Alex joined Branch as a Developer Advocate in 2016, and helped build the company's early developer relations and long-tail adoption strategies. He works closely with teams across the organization to help shape Branch's place in the mobile ecosystem, writes the Mobile Growth Newsletter, and tweets regularly about mobile-related topics at @alexdbauer.
Jun 08, 2017
Apple used WWDC this year to announce exciting new iOS technologies like Augmented Reality and more powerful Siri voice control. Of course, anyone involved in the mobile ecosystem knows those flashy new features don’t matter if you can’t get users into your app.
While nothing this year came close to the monumental introduction of Universal Links back in 2015, there were a few subtle updates to the mobile deep linking and acquisition landscape. We’ll have more to share after we dig into the new iOS 11 betas over the next few weeks, but here is what we know so far:
Apple’s new iOS 11 App Store design has been receiving generally positive reviews from early users. This is understandable, since it is arguably a step forward in user experience (almost anything would be, compared to the old version). However, even with this latest redesign, the App Store Power Law is still firmly in place, maintaining the high barrier to entry for new developers.
It appears Apple has changed the App Store from a curated experience…into an even more curated experience. Great if you’re already popular or know someone on the App Store team. Unequivocally bad news for everyone else.
A smaller, yet welcome update: developers will be able to choose when their app reviews get reset. Everyone understands the importance of the App Store ratings, and with Apple’s previously announced moves to crack down on in-app review requests, having the option to preserve previous positive reviews when releasing new updates is a long-awaited improvement.
One of Apple’s headline announcements this year was a new war on ‘creepy ads’ in Safari. These ads are powered by cross-domain tracking cookies, which Apple will now be using machine learning to block.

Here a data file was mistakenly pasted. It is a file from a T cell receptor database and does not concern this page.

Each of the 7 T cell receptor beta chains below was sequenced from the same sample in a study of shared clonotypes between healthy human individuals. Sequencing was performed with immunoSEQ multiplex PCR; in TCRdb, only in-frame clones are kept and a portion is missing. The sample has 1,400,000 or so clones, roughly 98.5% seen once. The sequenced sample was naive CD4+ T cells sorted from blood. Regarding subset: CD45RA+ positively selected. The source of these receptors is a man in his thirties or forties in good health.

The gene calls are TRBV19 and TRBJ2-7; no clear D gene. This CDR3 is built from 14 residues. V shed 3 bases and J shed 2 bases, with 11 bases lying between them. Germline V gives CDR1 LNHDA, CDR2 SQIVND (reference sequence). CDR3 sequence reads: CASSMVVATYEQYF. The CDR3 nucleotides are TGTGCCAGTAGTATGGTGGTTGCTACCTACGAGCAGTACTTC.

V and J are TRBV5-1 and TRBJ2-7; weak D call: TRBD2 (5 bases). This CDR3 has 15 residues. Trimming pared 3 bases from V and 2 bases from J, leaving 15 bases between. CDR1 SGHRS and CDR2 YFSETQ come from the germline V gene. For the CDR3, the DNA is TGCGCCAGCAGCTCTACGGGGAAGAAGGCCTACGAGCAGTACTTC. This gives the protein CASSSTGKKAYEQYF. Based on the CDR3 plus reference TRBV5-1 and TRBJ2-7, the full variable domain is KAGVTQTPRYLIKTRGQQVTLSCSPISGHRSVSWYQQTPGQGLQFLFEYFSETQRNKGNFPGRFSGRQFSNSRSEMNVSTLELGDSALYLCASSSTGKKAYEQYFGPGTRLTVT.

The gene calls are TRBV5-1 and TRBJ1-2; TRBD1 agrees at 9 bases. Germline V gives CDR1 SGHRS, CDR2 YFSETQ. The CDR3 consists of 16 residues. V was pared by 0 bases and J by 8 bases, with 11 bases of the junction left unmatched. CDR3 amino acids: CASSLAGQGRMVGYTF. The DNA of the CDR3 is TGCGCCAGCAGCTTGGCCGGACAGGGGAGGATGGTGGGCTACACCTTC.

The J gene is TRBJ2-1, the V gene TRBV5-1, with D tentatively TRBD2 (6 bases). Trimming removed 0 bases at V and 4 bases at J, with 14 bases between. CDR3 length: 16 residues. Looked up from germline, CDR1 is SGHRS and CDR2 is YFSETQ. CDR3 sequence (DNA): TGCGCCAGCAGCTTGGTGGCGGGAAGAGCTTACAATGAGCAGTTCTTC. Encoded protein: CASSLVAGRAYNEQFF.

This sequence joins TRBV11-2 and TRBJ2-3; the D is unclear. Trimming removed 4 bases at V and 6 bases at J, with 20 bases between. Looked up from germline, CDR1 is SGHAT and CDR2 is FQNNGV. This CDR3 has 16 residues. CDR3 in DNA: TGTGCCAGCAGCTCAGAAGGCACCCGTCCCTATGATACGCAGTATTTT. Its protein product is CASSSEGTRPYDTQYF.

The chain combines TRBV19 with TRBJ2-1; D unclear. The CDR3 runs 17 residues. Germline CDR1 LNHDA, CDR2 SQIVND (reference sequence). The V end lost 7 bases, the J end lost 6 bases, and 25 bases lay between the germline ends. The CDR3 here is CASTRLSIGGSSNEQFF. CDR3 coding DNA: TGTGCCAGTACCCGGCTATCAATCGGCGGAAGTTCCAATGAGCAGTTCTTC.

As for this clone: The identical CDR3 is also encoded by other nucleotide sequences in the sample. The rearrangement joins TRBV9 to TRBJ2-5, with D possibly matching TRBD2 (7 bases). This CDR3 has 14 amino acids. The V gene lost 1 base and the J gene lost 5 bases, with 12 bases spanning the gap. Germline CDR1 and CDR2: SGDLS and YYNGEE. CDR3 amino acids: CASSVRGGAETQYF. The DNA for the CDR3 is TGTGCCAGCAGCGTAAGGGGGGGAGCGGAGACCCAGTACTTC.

While Apple officially announced tracking prevention only for the macOS version of Safari, both the Safari 11 release notes and the WebKit team itself indicate iOS will be included too. This means it just got a lot more difficult to measure mobile marketing activities using traditional attribution tools. Fortunately, intelligent tracking prevention has no immediate impact on deep linking (which does not rely on cross-domain cookies), so next-generation linking and attribution platforms like Branch will be mostly unaffected by this change.
Ironically, due to the way these new limitations are actually implemented, they are likely to tighten the stranglehold of walled gardens like Google and Facebook in relation to every other player in the ecosystem.
For a few glorious years, it was possible to pass web cookies from Safari through to your own app in iOS 9 and 10. This is no longer the case in iOS 11 (jump to the 17:28 mark of the video for the announcement), meaning one of the best methods for self-built deferred deep linking is no longer available. Bizarrely, Apple is trying to pass this off as an improvement to the iOS user experience.
Due to our worldwide scale, hosted deep link networks like Branch won’t be significantly impacted by this change. But if you were hoping to build your own solution, Apple just shut down your last option for deferred deep links that didn’t rely on inaccurate device fingerprints.
While Uber got in trouble for doing persistent install tracking behind Apple’s back, it appears Apple has now recognized the value of allowing permanent device-level install tracking. The new DeviceCheck functionality in iOS 11 is clearly intended to help prevent fraud, but developers will likely find other innovative ways to use this data. Anything that can be leveraged to smooth the user experience is good for acquisition and retention.
This year’s WWDC event was on the ‘evolutionary’ end of the spectrum. None of Apple’s new announcements will significantly improve the underlying problem of discovery in the app ecosystem, and several of them are objectively bad for most apps. However, the underlying developer community remains strong, and the iOS platform continues to grow worldwide. There’s never been a more exciting time to be in the app business.
Keep building, and know that Branch is there to help you everywhere we can!
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